Kodi Add-Ons not working? Phoenix etc fixed for free films!

Kodi Add-Ons not working? Phoenix etc fixed for free films!

OK. So Phoenix and UK Turks and probably loads of other Kodi add ons that we all know and love have now been shut down.

Have a weep and then get over it – they’re not coming back.

So let’s get something on Kodi again so we can watch free movies and TV!

The guide I tried was to install Skynet – this didn’t work directly, but using the same steps I did get Maverick to install, which seems to actually be Skynet once it’s all working. Confused? Yes, so was I, but now I’m just watching free shit again instead, because whatever it is, it works!

Here’s what to do to get it on your Amazon Firestick:

  1. This is assuming you already had Phoenix or something on your Firestick. If you didn’t, then there are some other steps first before this will work. If you did have other add-ons working, then this will work.

  2. From the Kodi menu click on “System”.

  3. Select “File Manager” 

  4. Go down to “Add Source”  

  5. In ‘Enter Path’ type in:  http://maverickrepo.net/  

  6. Go down to ‘Enter Name’ and call it Skynet.

  7. Click “OK”. This should now have a small popup flash at the bottom of the screen – if you get a box saying “Source could not be found” or another error, you’ve done it wrong or this method isn’t working. Go back to the start and try again, or get the Monopoly board out. Or take the dog for a walk. If it worked, you’re in business, so do this:

  8. Go back to the main Kodi menu and click “System”.

  9. Click “Add Ons” 

  10. Click “Install from zip file” 

  11. Select “Skynet” (here mine is called “Skynet (2)” as I’m doing this again to show you!  

  12. Select repository.maverick (whatever it’s called) 

  13. Go back and select “Install from repository” 

  14. Select Maverick TV Repo 

  15. Select “Video Add ons” 

  16. Enable the ones you want! I don’t know what the rest do, so just do “Skynet” if in doubt. 

  17. Go back to the main Kodi screen, go to ‘Video Add ons’, and Skynet is there with all it’s goodies! 

Enjoy!

 

Lickey Woods? Lick My FiveFingers!

Lickey Woods?  Lick My FiveFingers!

I was a bit disappointed to see it had rained overnight, but bravely slipped on my Vibram FiveFinger KSO’s and headed off to the Lickey Woods (near Lickey End *sniggers*) to give them a proper first try out.

One thing I noticed about them straight away is that having a much thinner sole than normal shoes and trainers, my jeans were too long for them!  They drag on the floor, and you can feel when you’re treading on them through the soles, too!  I could have worn shorts, but decided against it as it’s still only March here and in single-degrees-celsius, and more importantly you may have noticed from other pics my legs are so white it’s often been suggesting that it was the glare from them that sent Stevie Wonder blind.  Before I was born.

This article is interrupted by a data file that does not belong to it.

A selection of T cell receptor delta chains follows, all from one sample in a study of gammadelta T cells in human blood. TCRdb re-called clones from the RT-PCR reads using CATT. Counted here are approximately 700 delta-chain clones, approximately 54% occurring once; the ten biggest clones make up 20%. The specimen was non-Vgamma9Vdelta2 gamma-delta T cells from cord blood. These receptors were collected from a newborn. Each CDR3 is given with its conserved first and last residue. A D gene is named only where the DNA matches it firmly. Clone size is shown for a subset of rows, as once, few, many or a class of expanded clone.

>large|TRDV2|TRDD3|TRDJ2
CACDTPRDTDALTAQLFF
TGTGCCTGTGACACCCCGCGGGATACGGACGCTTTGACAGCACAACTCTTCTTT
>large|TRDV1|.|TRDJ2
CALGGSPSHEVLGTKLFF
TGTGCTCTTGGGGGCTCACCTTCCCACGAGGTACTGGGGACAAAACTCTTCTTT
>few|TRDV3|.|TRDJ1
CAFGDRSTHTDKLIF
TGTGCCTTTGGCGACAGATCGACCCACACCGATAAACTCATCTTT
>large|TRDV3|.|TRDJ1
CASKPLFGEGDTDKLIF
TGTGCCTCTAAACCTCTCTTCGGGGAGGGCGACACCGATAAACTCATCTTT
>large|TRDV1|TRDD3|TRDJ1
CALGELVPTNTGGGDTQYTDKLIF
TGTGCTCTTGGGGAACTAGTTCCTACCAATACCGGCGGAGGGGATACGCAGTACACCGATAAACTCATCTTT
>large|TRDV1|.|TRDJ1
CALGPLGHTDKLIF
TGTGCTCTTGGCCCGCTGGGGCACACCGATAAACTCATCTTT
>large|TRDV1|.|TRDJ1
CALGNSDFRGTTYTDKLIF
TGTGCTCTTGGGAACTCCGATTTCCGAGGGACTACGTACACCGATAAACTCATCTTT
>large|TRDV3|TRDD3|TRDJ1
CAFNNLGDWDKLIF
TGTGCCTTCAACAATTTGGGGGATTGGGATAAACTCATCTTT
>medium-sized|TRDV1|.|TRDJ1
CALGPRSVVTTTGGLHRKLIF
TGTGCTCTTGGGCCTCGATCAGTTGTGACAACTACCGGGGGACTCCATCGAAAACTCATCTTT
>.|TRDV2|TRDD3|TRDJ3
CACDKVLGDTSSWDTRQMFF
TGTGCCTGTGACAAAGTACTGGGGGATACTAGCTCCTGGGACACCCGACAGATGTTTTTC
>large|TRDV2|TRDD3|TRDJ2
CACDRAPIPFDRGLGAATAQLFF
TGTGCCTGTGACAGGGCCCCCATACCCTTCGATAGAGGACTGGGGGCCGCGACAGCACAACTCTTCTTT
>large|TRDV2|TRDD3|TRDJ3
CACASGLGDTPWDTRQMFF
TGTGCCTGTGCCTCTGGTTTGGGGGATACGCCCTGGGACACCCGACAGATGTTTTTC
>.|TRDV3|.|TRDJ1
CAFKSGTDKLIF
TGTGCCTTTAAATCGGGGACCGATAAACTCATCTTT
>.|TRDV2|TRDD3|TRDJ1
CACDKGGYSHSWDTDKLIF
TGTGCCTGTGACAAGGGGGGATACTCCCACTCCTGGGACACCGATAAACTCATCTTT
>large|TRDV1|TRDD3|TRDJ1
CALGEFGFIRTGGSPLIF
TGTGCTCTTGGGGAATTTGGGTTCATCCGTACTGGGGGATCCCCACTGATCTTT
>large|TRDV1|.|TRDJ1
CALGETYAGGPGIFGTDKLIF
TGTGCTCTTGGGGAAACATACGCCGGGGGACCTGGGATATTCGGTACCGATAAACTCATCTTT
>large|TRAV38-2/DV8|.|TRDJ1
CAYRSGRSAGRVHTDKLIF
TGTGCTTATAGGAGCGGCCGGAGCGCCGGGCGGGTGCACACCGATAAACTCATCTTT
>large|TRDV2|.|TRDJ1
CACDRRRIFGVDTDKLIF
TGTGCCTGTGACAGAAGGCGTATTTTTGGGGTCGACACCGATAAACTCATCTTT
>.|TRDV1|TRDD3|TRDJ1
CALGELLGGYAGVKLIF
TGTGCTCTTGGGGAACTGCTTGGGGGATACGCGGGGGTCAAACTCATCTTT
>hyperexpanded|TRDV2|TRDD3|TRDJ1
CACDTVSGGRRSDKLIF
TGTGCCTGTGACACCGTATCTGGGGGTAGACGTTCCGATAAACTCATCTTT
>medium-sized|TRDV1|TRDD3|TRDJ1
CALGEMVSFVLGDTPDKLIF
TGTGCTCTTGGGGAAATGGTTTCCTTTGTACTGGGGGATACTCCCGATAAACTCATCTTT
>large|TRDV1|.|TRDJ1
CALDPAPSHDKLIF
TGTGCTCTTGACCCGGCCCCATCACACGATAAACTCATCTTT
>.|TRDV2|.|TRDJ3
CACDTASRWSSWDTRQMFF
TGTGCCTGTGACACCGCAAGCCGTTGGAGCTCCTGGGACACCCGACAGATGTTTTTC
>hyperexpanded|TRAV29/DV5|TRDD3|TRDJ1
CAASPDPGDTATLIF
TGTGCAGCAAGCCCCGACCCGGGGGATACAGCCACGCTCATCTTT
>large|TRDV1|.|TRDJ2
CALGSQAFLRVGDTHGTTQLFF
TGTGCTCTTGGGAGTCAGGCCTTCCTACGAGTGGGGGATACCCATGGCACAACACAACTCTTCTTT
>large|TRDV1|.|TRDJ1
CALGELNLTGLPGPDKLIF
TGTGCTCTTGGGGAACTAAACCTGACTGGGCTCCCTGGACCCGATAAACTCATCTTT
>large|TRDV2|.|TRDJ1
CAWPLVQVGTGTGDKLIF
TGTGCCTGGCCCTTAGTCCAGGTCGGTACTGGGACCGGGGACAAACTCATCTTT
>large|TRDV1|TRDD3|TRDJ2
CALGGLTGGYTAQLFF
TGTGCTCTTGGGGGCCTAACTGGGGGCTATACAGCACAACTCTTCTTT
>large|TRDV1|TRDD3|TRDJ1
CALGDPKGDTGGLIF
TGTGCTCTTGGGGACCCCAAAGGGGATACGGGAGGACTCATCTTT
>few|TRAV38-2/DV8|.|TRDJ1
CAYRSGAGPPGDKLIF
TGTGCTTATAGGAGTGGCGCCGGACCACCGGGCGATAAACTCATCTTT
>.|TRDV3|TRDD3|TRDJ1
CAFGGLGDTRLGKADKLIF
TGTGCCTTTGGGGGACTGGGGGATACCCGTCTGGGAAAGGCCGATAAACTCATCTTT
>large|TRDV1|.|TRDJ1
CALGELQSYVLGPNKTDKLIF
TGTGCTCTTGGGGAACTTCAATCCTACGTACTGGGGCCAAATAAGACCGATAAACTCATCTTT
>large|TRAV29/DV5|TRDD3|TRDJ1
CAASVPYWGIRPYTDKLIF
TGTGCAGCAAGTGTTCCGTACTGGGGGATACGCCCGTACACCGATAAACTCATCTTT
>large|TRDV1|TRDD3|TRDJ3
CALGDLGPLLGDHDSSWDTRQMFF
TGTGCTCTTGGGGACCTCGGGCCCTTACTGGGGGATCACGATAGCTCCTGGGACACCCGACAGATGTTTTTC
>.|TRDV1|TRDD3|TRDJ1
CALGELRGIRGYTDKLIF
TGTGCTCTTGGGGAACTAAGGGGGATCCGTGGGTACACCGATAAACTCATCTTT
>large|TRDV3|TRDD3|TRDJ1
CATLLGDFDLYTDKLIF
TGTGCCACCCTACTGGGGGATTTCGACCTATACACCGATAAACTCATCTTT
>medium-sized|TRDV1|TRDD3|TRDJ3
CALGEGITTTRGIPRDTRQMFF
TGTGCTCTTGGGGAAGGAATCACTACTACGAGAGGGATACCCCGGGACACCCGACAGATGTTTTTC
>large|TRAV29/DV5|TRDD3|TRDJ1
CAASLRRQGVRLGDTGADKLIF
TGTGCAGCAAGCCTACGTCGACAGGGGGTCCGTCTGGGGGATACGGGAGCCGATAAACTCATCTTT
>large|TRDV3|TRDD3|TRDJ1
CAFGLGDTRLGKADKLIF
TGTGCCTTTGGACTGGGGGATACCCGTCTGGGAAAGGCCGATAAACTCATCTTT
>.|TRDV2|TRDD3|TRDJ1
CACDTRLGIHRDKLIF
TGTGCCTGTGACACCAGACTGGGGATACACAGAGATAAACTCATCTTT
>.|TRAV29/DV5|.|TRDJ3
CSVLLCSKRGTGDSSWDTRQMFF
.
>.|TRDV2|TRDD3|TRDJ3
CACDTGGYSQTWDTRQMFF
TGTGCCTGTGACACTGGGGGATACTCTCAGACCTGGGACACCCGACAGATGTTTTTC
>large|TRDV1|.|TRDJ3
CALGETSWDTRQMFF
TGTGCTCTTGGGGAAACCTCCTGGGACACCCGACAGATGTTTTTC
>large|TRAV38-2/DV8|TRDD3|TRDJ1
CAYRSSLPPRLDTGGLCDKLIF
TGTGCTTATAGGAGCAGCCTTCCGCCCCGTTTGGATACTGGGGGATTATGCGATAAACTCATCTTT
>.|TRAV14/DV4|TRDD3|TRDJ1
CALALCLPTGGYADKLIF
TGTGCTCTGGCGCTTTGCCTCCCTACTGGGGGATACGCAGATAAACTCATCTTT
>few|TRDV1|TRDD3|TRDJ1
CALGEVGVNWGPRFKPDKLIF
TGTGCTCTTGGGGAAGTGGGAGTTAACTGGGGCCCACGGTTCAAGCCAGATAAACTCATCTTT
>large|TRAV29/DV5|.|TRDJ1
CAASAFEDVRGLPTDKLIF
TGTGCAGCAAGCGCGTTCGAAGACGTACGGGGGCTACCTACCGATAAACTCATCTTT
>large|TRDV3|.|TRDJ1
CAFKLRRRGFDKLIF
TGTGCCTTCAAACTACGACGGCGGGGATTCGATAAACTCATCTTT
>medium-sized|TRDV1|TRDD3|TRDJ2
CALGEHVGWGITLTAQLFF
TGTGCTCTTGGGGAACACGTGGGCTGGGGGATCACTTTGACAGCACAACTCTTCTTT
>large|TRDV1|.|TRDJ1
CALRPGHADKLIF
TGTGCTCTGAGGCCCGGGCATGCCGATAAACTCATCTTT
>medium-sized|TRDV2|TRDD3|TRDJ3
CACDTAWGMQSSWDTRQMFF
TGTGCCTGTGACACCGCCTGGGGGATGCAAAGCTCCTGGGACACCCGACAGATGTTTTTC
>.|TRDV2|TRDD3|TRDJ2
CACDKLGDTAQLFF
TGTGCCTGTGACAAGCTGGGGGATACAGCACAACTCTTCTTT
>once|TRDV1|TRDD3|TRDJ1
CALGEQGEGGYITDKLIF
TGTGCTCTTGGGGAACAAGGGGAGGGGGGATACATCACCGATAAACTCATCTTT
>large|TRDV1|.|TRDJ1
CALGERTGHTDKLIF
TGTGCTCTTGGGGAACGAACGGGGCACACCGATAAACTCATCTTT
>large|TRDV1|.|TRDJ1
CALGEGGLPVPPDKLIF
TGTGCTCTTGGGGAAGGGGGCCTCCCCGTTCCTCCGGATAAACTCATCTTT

After having to nip into a local supermarket against my will I was surprised not to have people pointing at me and laughing.  I bought the black pair not because I want to look like a Ninja, nor did I buy them because I like the idea of wearing chopped-off gorillas feet over my own – but in the hope that they were a bit less noticeable.  It seems to have worked.

Which brings me to something else I was looking forward to trying:  Driving.

If you’ve ever tried driving a car in socks or barefoot, you’ll know that it -ing hurts.  I knew I was taking this chance with the FiveFingers, but to balance that was the knowledge that proper racing car footwear features very thin soles for extra feel.  Luckily, it seems the Vibrams have far more in common with the latter, and there was no sign of any discomfort at all on a short journey.  In fact I was amazed at the feel through them!  They’ve got to be the ultimate shoes for a racing driver – and it would make the whole skill of ‘Heel-and-toe’ much more literal!  Do they make a fireproof version?  If not, they’re missing a market!

It’s a shame they don’t also make a motorcycle boot version, because they’d feel brilliant, too.  I suppose from a crash protection point of view the toes wouldn’t be a great idea, though, and the strain on your left toe from the gear shift could become extremely uncomfortable…

I only walked around the Lickey Woods rather than running, but that was enough to tell me a lot of what to expect.

As I suspected before, big stones HURT.  If you get one in the arch of your foot in the middle next to the ball of your foot you know about it, and it would be a crippler if you were slamming your feet down at a run.  They’re not as bad as I thought they would be, though.

Loose gravel is like getting a foot massage, grass just feels sublime, and mud like walking on a waterbed!

Certainly, the softer ground is better, but I’m sure I’ll soon learn to watch more carefully where I put my feet to avoid the painful bits, and I’m sure my feet will also adapt and harden to it.